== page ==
Our Readers' Opinions
July 19, 2016
Policing: A new era of racism

Editor: I am moved to write this article following the news of two black men senselessly killed at the hands of police officers and the retaliation resulting in five police officers being killed. What is particularly disturbing is that one of these black men was killed as a result of a traffic violation. In St Vincent and the Grenadines, traffic offences are hardly arrestable save and except (1) Failure to give your name and address to the police (2) Giving a false name and address or (3) Failing to remove your vehicle when instructed to do so by a police officer. It is a very sad and troubling moment for us as police officers and for black people on a whole.{{more}}

When an officer takes the oath, it is to protect and serve the people. It was never the intention of our founding father, Sir Robert Peel (1829), for police officers to murder citizens or to cause harm to anyone, but rather to protect and preserve the public peace. In fact, let me remind you that the duties of police officers, as outlined by Sir Robert Peel and inscribed in the Laws of St Vincent and the Grenadines, include preserving the public peace, preventing and detecting crimes and offences, apprehending persons who may have committed a crime, regulating processions and assemblies in public places and regulating traffic upon public thoroughfares and removing obstructions therefrom, among others.

We, as police officers, are accountable for our actions or lack thereof, which can certainly put ourselves and colleagues in harm’s way. Here in St Vincent and the Grenadines, when a fellow police officer was killed recently at a school fair, we felt the pain of losing our brother, especially because of the circumstances in which he met his death. This should not have happened. Equally, I am not condoning the killing of the five officers by the hands of a civilian. One would have thought that the beating of an American taxi driver, Rodney King, on March 3, 1991 at the hands of the Los Angeles police officers, following a high speed car chase while drunk, would have been a learning lesson for the manner in which officers conduct themselves while on duty. However, we have seen, since then, more unarmed black men being killed innocently at the hands of white police officers. According to a Guardian study in 2015, black men were nine times more likely to get killed by police, compared to other races.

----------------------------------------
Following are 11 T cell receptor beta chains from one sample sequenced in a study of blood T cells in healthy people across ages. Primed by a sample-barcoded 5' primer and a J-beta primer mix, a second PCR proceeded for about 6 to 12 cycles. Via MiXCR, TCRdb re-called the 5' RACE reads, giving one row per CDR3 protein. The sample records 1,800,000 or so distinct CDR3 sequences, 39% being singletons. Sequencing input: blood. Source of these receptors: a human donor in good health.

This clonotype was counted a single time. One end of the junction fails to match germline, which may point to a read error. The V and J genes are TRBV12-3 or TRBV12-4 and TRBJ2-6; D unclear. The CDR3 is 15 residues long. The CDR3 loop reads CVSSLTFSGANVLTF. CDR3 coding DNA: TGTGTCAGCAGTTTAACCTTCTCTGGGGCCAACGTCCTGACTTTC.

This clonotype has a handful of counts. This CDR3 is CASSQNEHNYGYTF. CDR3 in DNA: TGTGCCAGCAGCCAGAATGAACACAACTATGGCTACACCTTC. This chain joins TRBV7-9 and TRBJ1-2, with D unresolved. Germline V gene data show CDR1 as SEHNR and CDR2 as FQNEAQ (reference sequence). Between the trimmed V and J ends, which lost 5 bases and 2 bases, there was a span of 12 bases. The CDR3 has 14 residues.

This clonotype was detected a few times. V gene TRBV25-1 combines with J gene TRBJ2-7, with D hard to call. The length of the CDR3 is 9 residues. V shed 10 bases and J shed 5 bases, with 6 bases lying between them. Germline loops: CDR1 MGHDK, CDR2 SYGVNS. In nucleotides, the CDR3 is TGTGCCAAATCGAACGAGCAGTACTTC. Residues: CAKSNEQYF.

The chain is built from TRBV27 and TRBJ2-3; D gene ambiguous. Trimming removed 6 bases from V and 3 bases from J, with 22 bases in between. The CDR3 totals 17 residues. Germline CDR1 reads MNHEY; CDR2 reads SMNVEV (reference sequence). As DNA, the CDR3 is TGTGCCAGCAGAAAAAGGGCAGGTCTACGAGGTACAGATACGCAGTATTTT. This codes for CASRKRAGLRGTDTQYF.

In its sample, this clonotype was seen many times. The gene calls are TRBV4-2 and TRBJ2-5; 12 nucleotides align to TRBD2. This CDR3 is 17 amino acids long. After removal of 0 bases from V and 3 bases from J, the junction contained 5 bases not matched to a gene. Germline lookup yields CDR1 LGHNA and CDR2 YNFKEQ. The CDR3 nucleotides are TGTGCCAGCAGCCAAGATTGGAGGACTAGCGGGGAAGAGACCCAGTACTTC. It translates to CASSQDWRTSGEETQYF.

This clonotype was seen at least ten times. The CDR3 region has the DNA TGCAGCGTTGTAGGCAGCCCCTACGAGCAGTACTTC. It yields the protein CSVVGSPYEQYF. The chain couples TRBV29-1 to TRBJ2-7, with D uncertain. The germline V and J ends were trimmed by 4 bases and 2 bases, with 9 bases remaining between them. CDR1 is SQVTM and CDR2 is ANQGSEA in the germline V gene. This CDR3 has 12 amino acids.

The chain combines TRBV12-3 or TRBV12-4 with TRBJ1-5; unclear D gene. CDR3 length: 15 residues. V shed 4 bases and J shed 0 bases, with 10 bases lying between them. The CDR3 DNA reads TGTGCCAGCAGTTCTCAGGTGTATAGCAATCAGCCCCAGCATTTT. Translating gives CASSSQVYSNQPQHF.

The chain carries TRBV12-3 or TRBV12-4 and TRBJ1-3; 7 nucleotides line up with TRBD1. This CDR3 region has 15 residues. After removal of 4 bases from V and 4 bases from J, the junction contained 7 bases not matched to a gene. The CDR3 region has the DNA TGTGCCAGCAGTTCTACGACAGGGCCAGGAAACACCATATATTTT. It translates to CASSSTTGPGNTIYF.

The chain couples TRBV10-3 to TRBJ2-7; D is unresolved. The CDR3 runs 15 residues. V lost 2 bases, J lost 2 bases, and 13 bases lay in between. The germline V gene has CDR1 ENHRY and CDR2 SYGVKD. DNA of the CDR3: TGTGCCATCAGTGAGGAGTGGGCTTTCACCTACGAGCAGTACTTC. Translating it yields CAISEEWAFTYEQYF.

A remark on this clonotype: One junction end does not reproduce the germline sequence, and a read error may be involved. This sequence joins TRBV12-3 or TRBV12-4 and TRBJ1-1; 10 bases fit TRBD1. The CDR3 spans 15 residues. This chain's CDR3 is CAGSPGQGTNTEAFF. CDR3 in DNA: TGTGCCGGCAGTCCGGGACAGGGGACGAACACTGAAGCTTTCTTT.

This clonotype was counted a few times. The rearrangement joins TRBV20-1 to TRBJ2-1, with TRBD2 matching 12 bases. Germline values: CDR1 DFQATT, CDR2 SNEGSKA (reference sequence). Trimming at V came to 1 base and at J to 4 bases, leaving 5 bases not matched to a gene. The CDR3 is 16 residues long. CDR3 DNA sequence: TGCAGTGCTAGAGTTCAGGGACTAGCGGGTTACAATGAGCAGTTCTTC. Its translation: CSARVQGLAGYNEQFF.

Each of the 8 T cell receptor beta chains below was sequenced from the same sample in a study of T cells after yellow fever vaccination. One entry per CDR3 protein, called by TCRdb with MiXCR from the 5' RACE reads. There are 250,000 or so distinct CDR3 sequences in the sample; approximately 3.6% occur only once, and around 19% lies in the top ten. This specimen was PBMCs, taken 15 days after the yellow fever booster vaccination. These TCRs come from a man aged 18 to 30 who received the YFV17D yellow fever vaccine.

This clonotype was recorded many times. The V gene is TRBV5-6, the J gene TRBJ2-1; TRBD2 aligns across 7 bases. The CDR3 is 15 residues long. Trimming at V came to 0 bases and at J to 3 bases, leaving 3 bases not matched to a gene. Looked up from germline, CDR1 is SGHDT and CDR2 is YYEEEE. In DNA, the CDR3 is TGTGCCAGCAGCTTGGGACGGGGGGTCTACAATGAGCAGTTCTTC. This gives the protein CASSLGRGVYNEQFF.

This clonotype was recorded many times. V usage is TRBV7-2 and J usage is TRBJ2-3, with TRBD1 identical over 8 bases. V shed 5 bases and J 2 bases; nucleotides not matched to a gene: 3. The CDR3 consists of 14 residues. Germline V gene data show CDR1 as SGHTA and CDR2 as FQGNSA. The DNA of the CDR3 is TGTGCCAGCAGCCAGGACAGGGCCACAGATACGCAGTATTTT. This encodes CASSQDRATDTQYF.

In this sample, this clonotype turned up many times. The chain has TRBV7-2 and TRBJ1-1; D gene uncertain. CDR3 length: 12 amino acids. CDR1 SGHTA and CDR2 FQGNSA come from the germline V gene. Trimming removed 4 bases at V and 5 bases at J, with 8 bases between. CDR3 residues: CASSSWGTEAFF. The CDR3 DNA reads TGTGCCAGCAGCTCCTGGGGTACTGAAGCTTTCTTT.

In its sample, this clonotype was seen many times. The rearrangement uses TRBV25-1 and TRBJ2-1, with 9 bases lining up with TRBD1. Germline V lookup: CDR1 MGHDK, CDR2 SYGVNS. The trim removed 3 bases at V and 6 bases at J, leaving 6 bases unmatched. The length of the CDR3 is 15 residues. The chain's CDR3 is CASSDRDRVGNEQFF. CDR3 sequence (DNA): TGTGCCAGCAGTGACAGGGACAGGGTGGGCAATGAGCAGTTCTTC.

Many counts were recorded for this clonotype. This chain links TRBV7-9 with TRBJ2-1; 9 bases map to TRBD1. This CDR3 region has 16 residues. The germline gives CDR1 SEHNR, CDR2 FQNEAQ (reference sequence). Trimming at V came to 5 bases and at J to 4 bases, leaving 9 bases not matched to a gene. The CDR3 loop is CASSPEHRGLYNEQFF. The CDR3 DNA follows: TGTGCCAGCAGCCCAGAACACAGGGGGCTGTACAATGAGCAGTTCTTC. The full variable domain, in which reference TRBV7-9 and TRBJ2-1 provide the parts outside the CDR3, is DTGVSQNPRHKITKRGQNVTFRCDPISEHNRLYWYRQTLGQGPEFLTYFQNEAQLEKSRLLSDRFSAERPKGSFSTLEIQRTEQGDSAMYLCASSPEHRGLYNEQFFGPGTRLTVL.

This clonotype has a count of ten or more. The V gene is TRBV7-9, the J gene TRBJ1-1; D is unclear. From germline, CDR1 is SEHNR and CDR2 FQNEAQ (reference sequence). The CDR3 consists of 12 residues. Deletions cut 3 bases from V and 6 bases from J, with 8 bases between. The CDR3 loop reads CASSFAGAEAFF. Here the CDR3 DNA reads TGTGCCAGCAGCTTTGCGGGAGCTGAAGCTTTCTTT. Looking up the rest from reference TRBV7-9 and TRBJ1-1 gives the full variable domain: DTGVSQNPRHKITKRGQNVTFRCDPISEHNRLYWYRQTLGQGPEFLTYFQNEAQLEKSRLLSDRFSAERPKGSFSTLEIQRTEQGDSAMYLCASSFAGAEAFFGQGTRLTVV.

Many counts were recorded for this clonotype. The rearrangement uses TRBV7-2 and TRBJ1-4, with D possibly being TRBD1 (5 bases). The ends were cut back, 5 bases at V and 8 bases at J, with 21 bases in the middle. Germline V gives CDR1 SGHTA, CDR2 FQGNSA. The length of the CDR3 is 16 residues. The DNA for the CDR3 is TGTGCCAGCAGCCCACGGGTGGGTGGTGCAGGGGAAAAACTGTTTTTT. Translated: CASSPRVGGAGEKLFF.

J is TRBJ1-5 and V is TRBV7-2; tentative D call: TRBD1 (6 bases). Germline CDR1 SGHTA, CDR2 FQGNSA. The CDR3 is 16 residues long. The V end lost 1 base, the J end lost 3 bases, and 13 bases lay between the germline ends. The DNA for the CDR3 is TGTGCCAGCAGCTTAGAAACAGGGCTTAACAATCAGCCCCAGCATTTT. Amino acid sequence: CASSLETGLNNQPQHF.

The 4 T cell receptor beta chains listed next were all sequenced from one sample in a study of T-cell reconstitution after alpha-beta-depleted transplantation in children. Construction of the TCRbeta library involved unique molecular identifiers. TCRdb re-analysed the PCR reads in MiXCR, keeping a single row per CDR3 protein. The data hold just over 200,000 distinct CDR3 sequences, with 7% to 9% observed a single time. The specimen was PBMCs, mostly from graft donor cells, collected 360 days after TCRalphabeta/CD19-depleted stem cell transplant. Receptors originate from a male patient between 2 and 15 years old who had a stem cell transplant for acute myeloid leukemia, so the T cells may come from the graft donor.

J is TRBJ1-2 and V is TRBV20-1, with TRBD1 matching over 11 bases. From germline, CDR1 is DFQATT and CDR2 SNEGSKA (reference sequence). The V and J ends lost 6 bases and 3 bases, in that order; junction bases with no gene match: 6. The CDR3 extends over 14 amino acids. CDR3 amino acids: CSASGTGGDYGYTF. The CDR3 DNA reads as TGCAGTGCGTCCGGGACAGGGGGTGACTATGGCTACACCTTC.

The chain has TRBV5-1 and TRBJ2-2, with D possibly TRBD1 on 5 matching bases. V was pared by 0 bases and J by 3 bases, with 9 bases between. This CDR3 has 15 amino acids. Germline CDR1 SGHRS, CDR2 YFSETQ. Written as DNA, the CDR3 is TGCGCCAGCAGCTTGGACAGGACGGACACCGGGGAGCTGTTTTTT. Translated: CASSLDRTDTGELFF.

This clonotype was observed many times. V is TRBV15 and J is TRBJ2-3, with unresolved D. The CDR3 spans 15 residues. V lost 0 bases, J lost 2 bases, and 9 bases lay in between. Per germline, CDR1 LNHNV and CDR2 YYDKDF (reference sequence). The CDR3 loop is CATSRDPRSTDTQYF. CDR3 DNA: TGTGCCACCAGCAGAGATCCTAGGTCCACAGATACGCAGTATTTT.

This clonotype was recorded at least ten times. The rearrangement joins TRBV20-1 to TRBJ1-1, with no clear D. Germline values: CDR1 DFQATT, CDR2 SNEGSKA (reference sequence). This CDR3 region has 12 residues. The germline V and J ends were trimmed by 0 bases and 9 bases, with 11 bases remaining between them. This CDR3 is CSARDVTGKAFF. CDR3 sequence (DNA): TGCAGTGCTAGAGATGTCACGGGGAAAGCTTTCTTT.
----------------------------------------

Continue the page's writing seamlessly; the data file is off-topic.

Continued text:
We, as officers, have a very hard task to perform, but when we cannot justify our senseless actions and kill citizens, whether by hatred, racism, or generally by abusing our power, they, too, have loved ones who will mourn their losses. Their families may be dependent upon them. Let us remember that all lives matter, regardless of how bad an individual may perceive to be. We are often told that when America blows its nose, the world catches a cold. Let us hope, however, that common sense will prevail and that our citizens will continue to show restraint, respect for one another and for the police. We must work together. Police officers should also receive continuous training, so as to try and eliminate such incidents. Our police force should be marketed, so that civilians would have a better appreciation of what our jobs demands and also what is expected from them. It is vital for us to build the much needed trust and relationship between the public and the police.

Brenton Smith